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Each of us will grow old — if we’re lucky. The same can be said for nations: luck, in the form of prosperity, gives rise to older populations as surely as a good growing season leads to an ample harvest. Today, most countries around the world are about to haul in the biggest longevity crop of all time: the fruit of all the affluence, education, and technological progress that burgeoned in the second half of the 20th century.
The effect will be enormous. The aging of populations represents the most profound change that is guaranteed to come to high-income countries everywhere and most low- and middle-income ones as well. There may be other big shifts headed our way — related to climate change, say, or global geopolitics, or technological advancement — but their particulars are still up in the air. We can only speculate about how London will cope with sea-level rise, or Tokyo with self-driving cars. But we know exactly how global aging will unfold. We know when and where it will happen and to what degree. We know which subpopulations are likely to live long lives, and shorter lives, and how prepared they are for their future.
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Because population aging will manifest in such dramatic-yet-predictable ways, when companies make long-term plans for the future, there should be nothing higher on their priorities list than preparing for an older world. It’s worth planning for the unexpected, after all, but only after you prepare for the guaranteed.
With few exceptions, however, companies — and nonprofits and governments — are not getting ready. The reason why is a mystery. In fact, from my perspective as the founder of the Massachusetts Institute of Technology (MIT) AgeLab, a research organization devoted to studying the intersection of aging and business, it’s the mystery.
Happily, I’m here to report, there is an answer. It’s so simple that it almost defies belief: Old age is made up.
That doesn’t mean I think arthritis is imaginary or that we can will ourselves to live forever. Rather, the meaning of “old” — whether you’re talking about the life stage, the “senior” population, or even your conception of self — is what academics would call “socially constructed” and everyone else might call a mass delusion or a story that no one realizes is fictional. Certain bits of our current idea of old age are grounded in biology. But most of it was invented by human beings for short-term, human purposes over the past century and a half.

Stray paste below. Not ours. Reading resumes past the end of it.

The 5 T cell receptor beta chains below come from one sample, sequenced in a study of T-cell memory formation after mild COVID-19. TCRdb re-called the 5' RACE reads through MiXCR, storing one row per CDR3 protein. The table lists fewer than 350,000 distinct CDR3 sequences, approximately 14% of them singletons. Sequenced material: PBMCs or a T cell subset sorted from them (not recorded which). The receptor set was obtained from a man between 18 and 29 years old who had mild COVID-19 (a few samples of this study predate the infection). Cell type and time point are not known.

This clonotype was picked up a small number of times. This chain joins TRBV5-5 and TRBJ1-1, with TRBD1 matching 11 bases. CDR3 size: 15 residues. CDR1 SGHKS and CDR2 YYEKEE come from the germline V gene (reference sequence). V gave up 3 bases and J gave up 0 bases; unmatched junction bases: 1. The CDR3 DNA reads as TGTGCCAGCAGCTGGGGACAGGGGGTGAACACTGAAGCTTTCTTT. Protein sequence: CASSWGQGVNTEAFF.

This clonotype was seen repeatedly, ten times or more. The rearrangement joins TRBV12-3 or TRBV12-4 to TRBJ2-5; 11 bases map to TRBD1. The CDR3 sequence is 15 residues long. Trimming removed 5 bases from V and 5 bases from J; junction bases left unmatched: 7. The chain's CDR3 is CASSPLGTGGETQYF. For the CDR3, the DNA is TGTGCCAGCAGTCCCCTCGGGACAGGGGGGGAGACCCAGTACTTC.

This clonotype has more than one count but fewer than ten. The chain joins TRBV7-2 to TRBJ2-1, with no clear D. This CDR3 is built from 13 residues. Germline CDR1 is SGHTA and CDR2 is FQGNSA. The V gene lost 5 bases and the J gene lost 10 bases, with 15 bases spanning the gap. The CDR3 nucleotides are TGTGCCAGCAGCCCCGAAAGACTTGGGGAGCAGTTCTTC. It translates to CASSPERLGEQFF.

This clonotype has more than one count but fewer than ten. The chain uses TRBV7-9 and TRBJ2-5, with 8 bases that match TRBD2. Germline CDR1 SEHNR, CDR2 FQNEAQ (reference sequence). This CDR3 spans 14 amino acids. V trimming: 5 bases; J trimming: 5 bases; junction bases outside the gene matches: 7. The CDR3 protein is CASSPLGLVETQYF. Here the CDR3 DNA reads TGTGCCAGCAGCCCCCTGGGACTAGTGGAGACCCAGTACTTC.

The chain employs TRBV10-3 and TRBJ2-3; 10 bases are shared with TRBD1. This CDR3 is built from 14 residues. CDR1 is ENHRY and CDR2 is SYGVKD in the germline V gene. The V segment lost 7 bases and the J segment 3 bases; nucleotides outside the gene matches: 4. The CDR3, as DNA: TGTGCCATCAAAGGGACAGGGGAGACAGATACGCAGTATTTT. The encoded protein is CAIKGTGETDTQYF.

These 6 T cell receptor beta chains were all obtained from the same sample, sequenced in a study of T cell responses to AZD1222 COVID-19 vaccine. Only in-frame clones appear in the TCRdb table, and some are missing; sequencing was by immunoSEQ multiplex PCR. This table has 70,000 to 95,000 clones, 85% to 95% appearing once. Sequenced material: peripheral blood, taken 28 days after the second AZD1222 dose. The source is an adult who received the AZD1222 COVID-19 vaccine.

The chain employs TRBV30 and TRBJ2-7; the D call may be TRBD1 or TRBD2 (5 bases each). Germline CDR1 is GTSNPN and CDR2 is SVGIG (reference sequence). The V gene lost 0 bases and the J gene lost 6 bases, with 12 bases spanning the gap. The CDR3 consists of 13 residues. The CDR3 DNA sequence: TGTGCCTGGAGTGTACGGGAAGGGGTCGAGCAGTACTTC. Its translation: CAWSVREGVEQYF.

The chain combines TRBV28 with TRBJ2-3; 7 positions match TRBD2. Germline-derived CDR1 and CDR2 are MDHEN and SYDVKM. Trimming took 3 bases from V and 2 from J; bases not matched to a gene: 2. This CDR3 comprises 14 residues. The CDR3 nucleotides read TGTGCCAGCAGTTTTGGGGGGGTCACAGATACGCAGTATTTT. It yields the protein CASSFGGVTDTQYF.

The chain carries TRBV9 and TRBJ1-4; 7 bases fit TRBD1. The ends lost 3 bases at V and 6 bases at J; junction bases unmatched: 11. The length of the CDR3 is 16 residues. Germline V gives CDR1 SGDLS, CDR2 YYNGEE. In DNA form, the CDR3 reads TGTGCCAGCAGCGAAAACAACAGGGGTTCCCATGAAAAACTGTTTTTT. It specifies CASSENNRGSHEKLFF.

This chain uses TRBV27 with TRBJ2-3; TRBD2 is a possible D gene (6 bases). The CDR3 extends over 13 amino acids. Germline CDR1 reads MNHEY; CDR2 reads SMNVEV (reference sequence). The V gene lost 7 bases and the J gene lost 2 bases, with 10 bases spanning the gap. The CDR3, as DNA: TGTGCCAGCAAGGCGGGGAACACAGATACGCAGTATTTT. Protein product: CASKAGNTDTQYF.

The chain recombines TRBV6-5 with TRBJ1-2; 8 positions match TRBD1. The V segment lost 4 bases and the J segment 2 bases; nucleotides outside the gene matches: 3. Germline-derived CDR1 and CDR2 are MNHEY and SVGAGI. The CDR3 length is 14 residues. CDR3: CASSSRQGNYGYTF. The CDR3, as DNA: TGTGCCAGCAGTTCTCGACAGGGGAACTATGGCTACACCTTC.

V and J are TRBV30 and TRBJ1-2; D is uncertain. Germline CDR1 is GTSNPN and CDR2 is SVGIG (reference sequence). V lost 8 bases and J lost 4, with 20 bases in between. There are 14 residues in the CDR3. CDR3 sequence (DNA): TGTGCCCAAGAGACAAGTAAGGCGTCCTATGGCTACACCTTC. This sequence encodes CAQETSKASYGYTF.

Today, we’re stuck with a notion of oldness that is so utterly at odds with reality that it has become dangerous. It constrains what we can do as we age, which is deeply troubling, considering that the future of our older world will naturally hinge on the actions of the older people in it. It also distracts companies from serving the true needs of aging consumers, an already staggeringly powerful group that is growing larger, wealthier, and more demanding with every passing day.
The world is growing older for three reasons, the most obvious of which is the fact that people are simply living longer. The story of the United States resembles that of most high-income nations: The majority of American babies born in 1900 could not expect to see their 50th birthday; as of 2015, life expectancy in the United States had reached 79 years. Even larger gains have unfolded in Western Europe, East Asia, and elsewhere. Of major economies, Japan leads the world with a life expectancy of 84 years; it’s followed closely by Spain, Switzerland, Italy, and Singapore. Nipping at their heels are most other western and southern European countries, as well as standouts elsewhere in the world such as South Korea, Chile, Australia, New Zealand, Canada, and Israel.
If I were teaching this information to my graduate students, some wisenheimer in the back of the room would have chimed in by now: “What about childhood mortality?” It’s true: The biggest component of the post-1900 life expectancy bump is due to the fact that far more of us survive childhood than we did over a century ago, particularly the gauntlet of diseases that threaten kids from birth to age 5.
However, it would be woefully incorrect to say that all of our life expectancy gains are due to diminished child mortality. For one thing, we’ve also cut back on deaths for people in their 20s, 30s, 40s, and 50s. A 30-year-old American man in 1900, for instance, was six times more likely to die within a year than a 30-year-old man is today. And a 30-year-old woman was 12-and-a-half times more likely to die within a year. As a result of things like public health measures, indoor plumbing, a lack of world wars (knock wood), modern medicine, antibiotics, safer workplaces, and — a big one — safer childbirth, far more of us are reaching 65 than ever before.